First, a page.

Recruitment is a detail intensive process. It takes time, dedication, concentration and an acute attention to detail. In this business, the small mistakes can mean the difference between closing a deal and closing a client. If you’re not committed to doing the best job every day something has got to give. But what happens if you’re bringing the “A” game every day…only to deal with a B level supporting cast?
Recently I passed a candidate on to one of my clients. It was a candidate that I spoke to briefly after he had been vetted and qualified by my Recruiting team and he seemed like a good match. Within ten minutes I heard back from my client…they had already interviewed the candidate. Twice. (sigh) In these instances I automatically assume the candidate was dishonest with us and hid the fact that he had been submitted to the client previously. But alas, such is not the case. Turns out, he told the Recruiter. The Recruiter simply didn’t tell me. After my migraine inducing meltdown I started thinking…it was easy to assign the blame to my Recruiter, but where did this break down and what could I to prevent it in the future?
Taking Responsibility: In many Agency models, there is a line drawn between employees who interact heavily with clients and employees who interact heavily with candidates. In my world, I’ve been a hands-on Recruiter for years and still take part in all of my own searches. But as my time is focused more and more heavily in the client world, I’ve had to start relying on my recruiting team to help augment my own recruiting efforts. So where does responsibility lay for such a blatant error? Should my Recruiter have told me that the candidate had been submitted? Yes, of course. Should I have gone back over the basics with the candidate before submitting him? Yes, of course. At the end of the day if I’m passing a candidate on to my client, then I had better do my homework and cover my own bases. Whether or not my recruiting machine is working at top form, I still have a responsibility to both my client and myself as a professional. If your coworkers aren’t cutting the mustard you’ll have to start taking steps to correct the situation. But in the meantime, every level of the life cycle is your responsibility.
Training, Training, Training….and more Training: Doctors go to conferences and consistently go through training. Realtors have to maintain licenses and take continuing credits regularly. Teachers have to continually recertify and train. But what about Recruiters? Once we’re out in the business and making money we have a tendency to just put our heads down and keep going. But even great recruiters need a refresher. It’s not necessarily about learning new skills (though some training in social recruiting and new recruiting technology is always great) but it is about getting back to basics. Once you’ve spent a good deal of time developing your crucial skills of perception, intuition and speed you can sometimes lose sight of the basics. Quick reminders and training surrounding the basics is always a good tact to take. Recruiters can sometimes resent it, but at the end of the day, it’s the stupid little stuff that kills deals.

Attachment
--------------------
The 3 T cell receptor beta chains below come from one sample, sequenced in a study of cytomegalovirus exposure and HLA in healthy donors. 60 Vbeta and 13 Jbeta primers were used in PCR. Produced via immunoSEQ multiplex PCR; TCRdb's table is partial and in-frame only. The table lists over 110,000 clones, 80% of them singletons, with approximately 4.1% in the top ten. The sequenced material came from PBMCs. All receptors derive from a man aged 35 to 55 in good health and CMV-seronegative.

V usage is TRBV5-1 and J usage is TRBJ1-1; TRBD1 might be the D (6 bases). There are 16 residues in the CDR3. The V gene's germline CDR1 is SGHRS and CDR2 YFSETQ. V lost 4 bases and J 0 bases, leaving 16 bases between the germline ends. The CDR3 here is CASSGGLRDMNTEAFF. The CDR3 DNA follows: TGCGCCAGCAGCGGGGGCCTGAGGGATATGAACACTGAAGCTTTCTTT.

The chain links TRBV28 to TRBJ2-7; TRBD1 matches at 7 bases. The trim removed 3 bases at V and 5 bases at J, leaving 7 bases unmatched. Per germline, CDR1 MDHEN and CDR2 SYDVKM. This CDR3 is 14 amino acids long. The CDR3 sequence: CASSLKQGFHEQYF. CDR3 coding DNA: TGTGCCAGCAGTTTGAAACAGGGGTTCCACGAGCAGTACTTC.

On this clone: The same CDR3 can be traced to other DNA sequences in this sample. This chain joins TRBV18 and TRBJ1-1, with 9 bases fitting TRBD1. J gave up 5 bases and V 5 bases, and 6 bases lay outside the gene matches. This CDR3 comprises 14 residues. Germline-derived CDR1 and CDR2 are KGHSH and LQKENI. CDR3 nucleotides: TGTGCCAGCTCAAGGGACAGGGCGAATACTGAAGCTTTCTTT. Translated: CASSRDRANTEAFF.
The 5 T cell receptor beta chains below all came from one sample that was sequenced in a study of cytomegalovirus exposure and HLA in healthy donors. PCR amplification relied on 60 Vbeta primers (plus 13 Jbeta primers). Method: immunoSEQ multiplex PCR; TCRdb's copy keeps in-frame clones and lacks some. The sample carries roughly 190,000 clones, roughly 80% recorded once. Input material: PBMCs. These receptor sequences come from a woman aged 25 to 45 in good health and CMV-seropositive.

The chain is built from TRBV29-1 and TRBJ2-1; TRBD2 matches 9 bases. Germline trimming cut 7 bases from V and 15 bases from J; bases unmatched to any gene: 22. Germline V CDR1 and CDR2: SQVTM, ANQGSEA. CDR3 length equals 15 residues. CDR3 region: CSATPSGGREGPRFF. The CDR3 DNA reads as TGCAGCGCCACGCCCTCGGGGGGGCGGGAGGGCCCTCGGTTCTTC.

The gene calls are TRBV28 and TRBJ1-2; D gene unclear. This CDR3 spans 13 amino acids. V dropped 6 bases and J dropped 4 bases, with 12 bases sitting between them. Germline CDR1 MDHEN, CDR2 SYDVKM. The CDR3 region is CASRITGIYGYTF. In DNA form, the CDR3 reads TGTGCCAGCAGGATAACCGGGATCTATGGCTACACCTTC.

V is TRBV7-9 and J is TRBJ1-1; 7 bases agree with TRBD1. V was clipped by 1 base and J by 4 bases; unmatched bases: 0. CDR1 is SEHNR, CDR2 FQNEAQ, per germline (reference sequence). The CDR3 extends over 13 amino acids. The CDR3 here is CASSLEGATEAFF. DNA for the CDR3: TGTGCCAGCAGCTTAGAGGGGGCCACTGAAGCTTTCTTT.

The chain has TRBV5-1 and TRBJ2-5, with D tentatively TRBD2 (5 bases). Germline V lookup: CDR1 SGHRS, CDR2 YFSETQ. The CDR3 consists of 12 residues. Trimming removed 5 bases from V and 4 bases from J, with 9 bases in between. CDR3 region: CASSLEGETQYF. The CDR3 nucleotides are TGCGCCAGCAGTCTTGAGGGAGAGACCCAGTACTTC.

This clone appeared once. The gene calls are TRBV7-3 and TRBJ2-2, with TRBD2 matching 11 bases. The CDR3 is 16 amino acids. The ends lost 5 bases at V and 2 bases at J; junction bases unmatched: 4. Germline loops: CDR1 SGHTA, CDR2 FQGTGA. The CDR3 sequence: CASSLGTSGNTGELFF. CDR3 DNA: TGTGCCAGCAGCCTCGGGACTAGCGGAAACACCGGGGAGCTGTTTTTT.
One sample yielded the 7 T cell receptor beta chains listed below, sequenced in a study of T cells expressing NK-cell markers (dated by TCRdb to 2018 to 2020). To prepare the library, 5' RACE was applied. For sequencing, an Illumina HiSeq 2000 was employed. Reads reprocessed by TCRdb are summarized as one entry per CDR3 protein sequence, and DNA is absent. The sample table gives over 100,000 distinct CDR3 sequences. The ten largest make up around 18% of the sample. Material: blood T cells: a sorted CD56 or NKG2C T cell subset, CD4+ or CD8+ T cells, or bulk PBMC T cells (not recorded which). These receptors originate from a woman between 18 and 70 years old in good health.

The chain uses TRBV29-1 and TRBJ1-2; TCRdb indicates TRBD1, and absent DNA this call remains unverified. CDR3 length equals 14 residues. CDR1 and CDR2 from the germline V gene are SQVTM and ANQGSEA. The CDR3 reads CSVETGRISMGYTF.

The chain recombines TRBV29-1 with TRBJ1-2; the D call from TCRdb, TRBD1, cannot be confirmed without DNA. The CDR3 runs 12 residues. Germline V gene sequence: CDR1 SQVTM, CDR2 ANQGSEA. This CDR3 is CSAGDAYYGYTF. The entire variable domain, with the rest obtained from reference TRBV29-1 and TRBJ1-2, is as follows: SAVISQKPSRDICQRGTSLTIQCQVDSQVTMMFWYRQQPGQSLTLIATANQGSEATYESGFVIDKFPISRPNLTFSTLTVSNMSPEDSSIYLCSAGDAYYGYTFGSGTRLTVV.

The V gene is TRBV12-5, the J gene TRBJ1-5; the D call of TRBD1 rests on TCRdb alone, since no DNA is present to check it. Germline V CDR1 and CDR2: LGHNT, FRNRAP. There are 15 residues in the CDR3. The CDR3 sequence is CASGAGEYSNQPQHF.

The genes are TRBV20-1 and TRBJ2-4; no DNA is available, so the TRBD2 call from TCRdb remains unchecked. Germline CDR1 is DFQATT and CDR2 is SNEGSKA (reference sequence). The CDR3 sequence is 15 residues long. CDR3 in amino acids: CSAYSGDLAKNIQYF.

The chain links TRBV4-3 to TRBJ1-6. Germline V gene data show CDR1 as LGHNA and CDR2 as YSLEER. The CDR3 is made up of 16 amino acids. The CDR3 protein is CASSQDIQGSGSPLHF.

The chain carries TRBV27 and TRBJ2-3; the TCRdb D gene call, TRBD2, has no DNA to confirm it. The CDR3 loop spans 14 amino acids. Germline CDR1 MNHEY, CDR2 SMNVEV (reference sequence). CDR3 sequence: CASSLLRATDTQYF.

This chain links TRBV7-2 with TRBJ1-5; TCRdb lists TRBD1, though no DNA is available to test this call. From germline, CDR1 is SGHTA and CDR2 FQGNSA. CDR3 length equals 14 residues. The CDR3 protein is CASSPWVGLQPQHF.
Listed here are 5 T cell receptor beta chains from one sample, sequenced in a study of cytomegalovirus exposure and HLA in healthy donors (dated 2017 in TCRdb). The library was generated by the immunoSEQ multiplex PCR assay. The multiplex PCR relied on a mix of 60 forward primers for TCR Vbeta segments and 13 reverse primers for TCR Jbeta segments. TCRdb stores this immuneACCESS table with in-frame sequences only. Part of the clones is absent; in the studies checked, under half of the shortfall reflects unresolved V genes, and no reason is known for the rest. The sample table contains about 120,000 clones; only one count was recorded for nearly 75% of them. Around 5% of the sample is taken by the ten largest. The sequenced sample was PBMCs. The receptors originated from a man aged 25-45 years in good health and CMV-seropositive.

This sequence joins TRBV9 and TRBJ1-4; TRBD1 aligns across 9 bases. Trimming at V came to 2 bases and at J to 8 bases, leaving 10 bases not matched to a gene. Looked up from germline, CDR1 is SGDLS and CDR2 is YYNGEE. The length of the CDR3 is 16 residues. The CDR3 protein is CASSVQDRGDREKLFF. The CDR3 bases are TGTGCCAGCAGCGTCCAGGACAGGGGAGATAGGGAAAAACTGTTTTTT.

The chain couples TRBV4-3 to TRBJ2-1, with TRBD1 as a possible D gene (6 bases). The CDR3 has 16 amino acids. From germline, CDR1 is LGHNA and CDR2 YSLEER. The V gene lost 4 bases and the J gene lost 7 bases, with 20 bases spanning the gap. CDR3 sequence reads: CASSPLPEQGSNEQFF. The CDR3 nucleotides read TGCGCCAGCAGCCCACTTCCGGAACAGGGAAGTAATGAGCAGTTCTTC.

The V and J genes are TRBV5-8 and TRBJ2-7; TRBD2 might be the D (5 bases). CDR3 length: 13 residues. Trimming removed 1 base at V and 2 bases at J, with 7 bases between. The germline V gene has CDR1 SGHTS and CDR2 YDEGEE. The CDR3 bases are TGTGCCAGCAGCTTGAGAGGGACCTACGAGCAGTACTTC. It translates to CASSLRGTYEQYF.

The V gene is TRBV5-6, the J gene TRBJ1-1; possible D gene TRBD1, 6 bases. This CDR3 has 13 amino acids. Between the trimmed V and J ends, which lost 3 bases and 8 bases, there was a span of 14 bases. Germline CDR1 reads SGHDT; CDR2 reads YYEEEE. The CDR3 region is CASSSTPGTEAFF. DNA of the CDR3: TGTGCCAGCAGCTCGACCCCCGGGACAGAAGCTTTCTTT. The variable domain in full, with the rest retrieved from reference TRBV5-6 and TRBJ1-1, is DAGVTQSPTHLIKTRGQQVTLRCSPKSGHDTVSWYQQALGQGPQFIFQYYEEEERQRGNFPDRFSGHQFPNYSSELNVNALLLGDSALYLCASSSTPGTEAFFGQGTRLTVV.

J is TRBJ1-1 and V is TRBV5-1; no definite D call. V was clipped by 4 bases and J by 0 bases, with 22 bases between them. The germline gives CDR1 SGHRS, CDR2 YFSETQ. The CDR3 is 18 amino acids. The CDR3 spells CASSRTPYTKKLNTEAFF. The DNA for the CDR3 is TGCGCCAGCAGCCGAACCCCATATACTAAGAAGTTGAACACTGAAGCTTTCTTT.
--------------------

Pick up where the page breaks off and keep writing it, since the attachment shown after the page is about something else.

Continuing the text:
Communication: So, after you have your migraine and stop spluttering in rage over the lost deal, it’s a good idea to take a deep breath. Is it a one time mistake or is this a repeat issue? In either case, the right thing to do is communicate. You need to talk to your teammate and let them know what a small mistake has cost. This isn’t a venting session, it’s not a chance to make yourself feel better. Instead, it’s a chance to prevent the same mistake occurring in the future. Keeping the lines open with your team and making sure that everyone knows what has occurred and how to prevent it in the future is key to your success. So as much as you’d like to go box someone’s ears or have a temper tantrum in the middle of the office, resist. Your job now is to protect your future business…and you do that by fixing the problem, not screaming about it.
If you work with a team you’re going to run into a number of issues over time. Whether it’s personality issues, office politics or a lack of professionalism you’re going to have to deal with it. Why? Because it’s your business and we always stay professional when it comes to recruiting and when it comes to business. So keep your head up, your frustration down and try to address the problem. Good hunting!